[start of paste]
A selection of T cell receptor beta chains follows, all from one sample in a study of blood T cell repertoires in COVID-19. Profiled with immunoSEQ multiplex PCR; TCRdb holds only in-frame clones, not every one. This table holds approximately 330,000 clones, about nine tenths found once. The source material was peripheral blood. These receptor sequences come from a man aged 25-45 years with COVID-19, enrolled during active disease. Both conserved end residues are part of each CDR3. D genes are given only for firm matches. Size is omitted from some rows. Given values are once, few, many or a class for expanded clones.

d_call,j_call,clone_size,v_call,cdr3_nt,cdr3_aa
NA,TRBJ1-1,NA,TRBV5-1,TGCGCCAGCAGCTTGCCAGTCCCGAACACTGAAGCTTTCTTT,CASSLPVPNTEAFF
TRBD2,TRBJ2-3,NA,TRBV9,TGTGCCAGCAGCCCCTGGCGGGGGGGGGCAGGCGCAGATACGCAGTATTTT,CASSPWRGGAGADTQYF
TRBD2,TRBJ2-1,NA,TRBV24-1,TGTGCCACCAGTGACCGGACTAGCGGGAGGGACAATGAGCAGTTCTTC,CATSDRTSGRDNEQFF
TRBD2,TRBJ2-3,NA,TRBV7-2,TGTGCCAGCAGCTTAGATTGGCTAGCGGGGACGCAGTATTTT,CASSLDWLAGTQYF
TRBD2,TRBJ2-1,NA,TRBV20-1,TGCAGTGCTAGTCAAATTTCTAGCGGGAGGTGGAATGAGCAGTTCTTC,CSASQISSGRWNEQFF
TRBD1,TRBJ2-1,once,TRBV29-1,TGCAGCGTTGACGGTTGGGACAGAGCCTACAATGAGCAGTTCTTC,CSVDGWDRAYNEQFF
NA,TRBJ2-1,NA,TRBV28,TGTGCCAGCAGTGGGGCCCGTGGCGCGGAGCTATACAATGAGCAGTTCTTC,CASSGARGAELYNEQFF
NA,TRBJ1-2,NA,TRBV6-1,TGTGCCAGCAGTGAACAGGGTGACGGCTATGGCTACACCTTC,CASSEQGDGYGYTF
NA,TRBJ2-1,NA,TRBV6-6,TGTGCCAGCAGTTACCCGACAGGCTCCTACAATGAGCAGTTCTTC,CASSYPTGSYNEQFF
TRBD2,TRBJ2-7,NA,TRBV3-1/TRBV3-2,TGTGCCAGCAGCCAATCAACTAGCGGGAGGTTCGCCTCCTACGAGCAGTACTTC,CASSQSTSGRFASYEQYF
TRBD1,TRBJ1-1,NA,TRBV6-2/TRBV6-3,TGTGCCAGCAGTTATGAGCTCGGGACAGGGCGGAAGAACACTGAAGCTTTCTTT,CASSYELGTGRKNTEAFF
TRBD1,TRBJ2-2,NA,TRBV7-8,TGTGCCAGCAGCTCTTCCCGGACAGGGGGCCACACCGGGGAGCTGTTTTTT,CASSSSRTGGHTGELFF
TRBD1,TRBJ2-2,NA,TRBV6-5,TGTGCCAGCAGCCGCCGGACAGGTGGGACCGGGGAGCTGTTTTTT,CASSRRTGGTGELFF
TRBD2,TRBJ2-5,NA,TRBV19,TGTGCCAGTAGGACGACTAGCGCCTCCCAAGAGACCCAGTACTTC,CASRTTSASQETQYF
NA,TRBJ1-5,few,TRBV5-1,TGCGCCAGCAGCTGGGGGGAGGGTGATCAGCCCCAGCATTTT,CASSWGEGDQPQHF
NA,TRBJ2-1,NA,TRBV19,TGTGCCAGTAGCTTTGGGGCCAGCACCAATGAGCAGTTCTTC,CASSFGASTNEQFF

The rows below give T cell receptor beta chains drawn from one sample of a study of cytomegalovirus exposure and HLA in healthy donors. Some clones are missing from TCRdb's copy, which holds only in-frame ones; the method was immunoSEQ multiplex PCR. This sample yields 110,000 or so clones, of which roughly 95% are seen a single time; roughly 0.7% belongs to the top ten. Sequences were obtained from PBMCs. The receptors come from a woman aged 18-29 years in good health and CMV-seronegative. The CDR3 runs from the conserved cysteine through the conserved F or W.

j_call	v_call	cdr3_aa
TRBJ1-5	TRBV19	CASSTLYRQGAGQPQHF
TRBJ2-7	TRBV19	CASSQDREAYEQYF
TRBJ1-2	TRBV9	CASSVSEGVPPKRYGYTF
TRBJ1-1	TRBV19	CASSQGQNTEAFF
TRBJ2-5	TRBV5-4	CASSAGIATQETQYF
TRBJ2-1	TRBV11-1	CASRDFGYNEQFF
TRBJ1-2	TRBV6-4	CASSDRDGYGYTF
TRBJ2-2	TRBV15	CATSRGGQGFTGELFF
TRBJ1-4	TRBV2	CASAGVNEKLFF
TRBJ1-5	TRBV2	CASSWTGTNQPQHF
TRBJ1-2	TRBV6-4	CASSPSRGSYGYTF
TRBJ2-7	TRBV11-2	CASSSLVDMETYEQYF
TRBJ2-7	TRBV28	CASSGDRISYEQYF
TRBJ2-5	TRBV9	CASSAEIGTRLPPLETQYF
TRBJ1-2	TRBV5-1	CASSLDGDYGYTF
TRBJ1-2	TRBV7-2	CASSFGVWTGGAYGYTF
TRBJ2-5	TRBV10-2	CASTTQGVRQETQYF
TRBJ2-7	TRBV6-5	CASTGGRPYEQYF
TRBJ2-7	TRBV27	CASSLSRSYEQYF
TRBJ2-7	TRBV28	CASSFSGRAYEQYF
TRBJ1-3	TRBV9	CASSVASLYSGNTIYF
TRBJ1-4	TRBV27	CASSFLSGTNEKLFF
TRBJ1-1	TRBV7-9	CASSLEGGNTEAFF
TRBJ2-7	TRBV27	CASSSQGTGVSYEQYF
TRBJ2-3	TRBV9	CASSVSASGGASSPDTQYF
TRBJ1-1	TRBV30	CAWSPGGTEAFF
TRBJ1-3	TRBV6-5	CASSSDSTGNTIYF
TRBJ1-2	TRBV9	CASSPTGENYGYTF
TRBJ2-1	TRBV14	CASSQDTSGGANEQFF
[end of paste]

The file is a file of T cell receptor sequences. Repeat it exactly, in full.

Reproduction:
A selection of T cell receptor beta chains follows, all from one sample in a study of blood T cell repertoires in COVID-19. Profiled with immunoSEQ multiplex PCR; TCRdb holds only in-frame clones, not every one. This table holds approximately 330,000 clones, about nine tenths found once. The source material was peripheral blood. These receptor sequences come from a man aged 25-45 years with COVID-19, enrolled during active disease. Both conserved end residues are part of each CDR3. D genes are given only for firm matches. Size is omitted from some rows. Given values are once, few, many or a class for expanded clones.

d_call,j_call,clone_size,v_call,cdr3_nt,cdr3_aa
NA,TRBJ1-1,NA,TRBV5-1,TGCGCCAGCAGCTTGCCAGTCCCGAACACTGAAGCTTTCTTT,CASSLPVPNTEAFF
TRBD2,TRBJ2-3,NA,TRBV9,TGTGCCAGCAGCCCCTGGCGGGGGGGGGCAGGCGCAGATACGCAGTATTTT,CASSPWRGGAGADTQYF
TRBD2,TRBJ2-1,NA,TRBV24-1,TGTGCCACCAGTGACCGGACTAGCGGGAGGGACAATGAGCAGTTCTTC,CATSDRTSGRDNEQFF
TRBD2,TRBJ2-3,NA,TRBV7-2,TGTGCCAGCAGCTTAGATTGGCTAGCGGGGACGCAGTATTTT,CASSLDWLAGTQYF
TRBD2,TRBJ2-1,NA,TRBV20-1,TGCAGTGCTAGTCAAATTTCTAGCGGGAGGTGGAATGAGCAGTTCTTC,CSASQISSGRWNEQFF
TRBD1,TRBJ2-1,once,TRBV29-1,TGCAGCGTTGACGGTTGGGACAGAGCCTACAATGAGCAGTTCTTC,CSVDGWDRAYNEQFF
NA,TRBJ2-1,NA,TRBV28,TGTGCCAGCAGTGGGGCCCGTGGCGCGGAGCTATACAATGAGCAGTTCTTC,CASSGARGAELYNEQFF
NA,TRBJ1-2,NA,TRBV6-1,TGTGCCAGCAGTGAACAGGGTGACGGCTATGGCTACACCTTC,CASSEQGDGYGYTF
NA,TRBJ2-1,NA,TRBV6-6,TGTGCCAGCAGTTACCCGACAGGCTCCTACAATGAGCAGTTCTTC,CASSYPTGSYNEQFF
TRBD2,TRBJ2-7,NA,TRBV3-1/TRBV3-2,TGTGCCAGCAGCCAATCAACTAGCGGGAGGTTCGCCTCCTACGAGCAGTACTTC,CASSQSTSGRFASYEQYF
TRBD1,TRBJ1-1,NA,TRBV6-2/TRBV6-3,TGTGCCAGCAGTTATGAGCTCGGGACAGGGCGGAAGAACACTGAAGCTTTCTTT,CASSYELGTGRKNTEAFF
TRBD1,TRBJ2-2,NA,TRBV7-8,TGTGCCAGCAGCTCTTCCCGGACAGGGGGCCACACCGGGGAGCTGTTTTTT,CASSSSRTGGHTGELFF
TRBD1,TRBJ2-2,NA,TRBV6-5,TGTGCCAGCAGCCGCCGGACAGGTGGGACCGGGGAGCTGTTTTTT,CASSRRTGGTGELFF
TRBD2,TRBJ2-5,NA,TRBV19,TGTGCCAGTAGGACGACTAGCGCCTCCCAAGAGACCCAGTACTTC,CASRTTSASQETQYF
NA,TRBJ1-5,few,TRBV5-1,TGCGCCAGCAGCTGGGGGGAGGGTGATCAGCCCCAGCATTTT,CASSWGEGDQPQHF
NA,TRBJ2-1,NA,TRBV19,TGTGCCAGTAGCTTTGGGGCCAGCACCAATGAGCAGTTCTTC,CASSFGASTNEQFF

The rows below give T cell receptor beta chains drawn from one sample of a study of cytomegalovirus exposure and HLA in healthy donors. Some clones are missing from TCRdb's copy, which holds only in-frame ones; the method was immunoSEQ multiplex PCR. This sample yields 110,000 or so clones, of which roughly 95% are seen a single time; roughly 0.7% belongs to the top ten. Sequences were obtained from PBMCs. The receptors come from a woman aged 18-29 years in good health and CMV-seronegative. The CDR3 runs from the conserved cysteine through the conserved F or W.

j_call	v_call	cdr3_aa
TRBJ1-5	TRBV19	CASSTLYRQGAGQPQHF
TRBJ2-7	TRBV19	CASSQDREAYEQYF
TRBJ1-2	TRBV9	CASSVSEGVPPKRYGYTF
TRBJ1-1	TRBV19	CASSQGQNTEAFF
TRBJ2-5	TRBV5-4	CASSAGIATQETQYF
TRBJ2-1	TRBV11-1	CASRDFGYNEQFF
TRBJ1-2	TRBV6-4	CASSDRDGYGYTF
TRBJ2-2	TRBV15	CATSRGGQGFTGELFF
TRBJ1-4	TRBV2	CASAGVNEKLFF
TRBJ1-5	TRBV2	CASSWTGTNQPQHF
TRBJ1-2	TRBV6-4	CASSPSRGSYGYTF
TRBJ2-7	TRBV11-2	CASSSLVDMETYEQYF
TRBJ2-7	TRBV28	CASSGDRISYEQYF
TRBJ2-5	TRBV9	CASSAEIGTRLPPLETQYF
TRBJ1-2	TRBV5-1	CASSLDGDYGYTF
TRBJ1-2	TRBV7-2	CASSFGVWTGGAYGYTF
TRBJ2-5	TRBV10-2	CASTTQGVRQETQYF
TRBJ2-7	TRBV6-5	CASTGGRPYEQYF
TRBJ2-7	TRBV27	CASSLSRSYEQYF
TRBJ2-7	TRBV28	CASSFSGRAYEQYF
TRBJ1-3	TRBV9	CASSVASLYSGNTIYF
TRBJ1-4	TRBV27	CASSFLSGTNEKLFF
TRBJ1-1	TRBV7-9	CASSLEGGNTEAFF
TRBJ2-7	TRBV27	CASSSQGTGVSYEQYF
TRBJ2-3	TRBV9	CASSVSASGGASSPDTQYF
TRBJ1-1	TRBV30	CAWSPGGTEAFF
TRBJ1-3	TRBV6-5	CASSSDSTGNTIYF
TRBJ1-2	TRBV9	CASSPTGENYGYTF
TRBJ2-1	TRBV14	CASSQDTSGGANEQFF